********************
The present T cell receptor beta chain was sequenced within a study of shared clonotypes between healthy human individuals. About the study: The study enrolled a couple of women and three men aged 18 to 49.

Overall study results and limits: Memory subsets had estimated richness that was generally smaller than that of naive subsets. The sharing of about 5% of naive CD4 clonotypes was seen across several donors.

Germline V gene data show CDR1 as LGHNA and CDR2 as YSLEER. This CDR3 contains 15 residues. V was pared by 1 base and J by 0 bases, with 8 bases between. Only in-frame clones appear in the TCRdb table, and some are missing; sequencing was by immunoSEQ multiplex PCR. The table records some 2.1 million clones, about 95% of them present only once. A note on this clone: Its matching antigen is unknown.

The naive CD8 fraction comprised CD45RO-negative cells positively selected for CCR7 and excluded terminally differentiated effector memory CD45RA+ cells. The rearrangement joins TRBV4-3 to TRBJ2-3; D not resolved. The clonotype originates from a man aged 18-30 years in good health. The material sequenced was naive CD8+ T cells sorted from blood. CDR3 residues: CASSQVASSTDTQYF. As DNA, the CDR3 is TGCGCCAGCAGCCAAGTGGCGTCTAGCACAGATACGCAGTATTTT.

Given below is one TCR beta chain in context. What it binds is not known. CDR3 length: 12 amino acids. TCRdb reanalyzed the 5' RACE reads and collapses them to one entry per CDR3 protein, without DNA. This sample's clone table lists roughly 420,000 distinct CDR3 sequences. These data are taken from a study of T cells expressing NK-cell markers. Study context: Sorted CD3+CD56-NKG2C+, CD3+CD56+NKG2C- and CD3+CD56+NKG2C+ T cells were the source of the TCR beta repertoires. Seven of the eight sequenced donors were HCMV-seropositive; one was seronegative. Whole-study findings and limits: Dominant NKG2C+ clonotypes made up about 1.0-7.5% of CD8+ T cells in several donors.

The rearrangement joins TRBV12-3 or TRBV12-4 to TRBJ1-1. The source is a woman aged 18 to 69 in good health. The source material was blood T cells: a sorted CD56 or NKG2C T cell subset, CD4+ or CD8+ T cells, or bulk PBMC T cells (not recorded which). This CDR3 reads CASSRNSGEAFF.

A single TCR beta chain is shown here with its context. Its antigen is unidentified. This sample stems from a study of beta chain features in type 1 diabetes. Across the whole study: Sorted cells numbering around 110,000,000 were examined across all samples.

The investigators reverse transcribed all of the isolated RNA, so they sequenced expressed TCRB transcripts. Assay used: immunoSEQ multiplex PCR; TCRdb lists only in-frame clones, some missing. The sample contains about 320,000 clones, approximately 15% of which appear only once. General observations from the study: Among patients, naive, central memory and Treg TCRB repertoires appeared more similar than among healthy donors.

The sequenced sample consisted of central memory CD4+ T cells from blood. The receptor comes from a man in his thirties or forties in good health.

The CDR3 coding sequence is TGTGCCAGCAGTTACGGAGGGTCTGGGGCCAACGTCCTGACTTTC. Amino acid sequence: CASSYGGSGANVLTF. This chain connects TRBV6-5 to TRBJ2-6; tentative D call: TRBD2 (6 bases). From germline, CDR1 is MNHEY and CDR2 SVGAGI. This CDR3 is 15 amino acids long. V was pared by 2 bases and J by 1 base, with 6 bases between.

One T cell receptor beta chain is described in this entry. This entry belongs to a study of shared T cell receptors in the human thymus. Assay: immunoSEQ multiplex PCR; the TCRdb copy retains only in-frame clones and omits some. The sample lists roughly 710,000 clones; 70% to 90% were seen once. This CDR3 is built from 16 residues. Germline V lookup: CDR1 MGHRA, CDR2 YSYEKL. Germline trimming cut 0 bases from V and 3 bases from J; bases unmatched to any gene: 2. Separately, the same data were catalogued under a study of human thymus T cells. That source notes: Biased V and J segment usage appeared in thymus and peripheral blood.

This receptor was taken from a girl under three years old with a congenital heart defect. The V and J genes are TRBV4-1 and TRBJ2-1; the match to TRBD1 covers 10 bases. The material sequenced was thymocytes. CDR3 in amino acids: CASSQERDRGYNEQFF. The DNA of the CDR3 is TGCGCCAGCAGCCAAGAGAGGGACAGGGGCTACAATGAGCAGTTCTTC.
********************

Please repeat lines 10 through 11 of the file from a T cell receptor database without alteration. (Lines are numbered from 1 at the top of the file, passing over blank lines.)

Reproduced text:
The CDR3 coding sequence is TGTGCCAGCAGTTACGGAGGGTCTGGGGCCAACGTCCTGACTTTC. Amino acid sequence: CASSYGGSGANVLTF. This chain connects TRBV6-5 to TRBJ2-6; tentative D call: TRBD2 (6 bases). From germline, CDR1 is MNHEY and CDR2 SVGAGI. This CDR3 is 15 amino acids long. V was pared by 2 bases and J by 1 base, with 6 bases between.

One T cell receptor beta chain is described in this entry. This entry belongs to a study of shared T cell receptors in the human thymus. Assay: immunoSEQ multiplex PCR; the TCRdb copy retains only in-frame clones and omits some. The sample lists roughly 710,000 clones; 70% to 90% were seen once. This CDR3 is built from 16 residues. Germline V lookup: CDR1 MGHRA, CDR2 YSYEKL. Germline trimming cut 0 bases from V and 3 bases from J; bases unmatched to any gene: 2. Separately, the same data were catalogued under a study of human thymus T cells. That source notes: Biased V and J segment usage appeared in thymus and peripheral blood.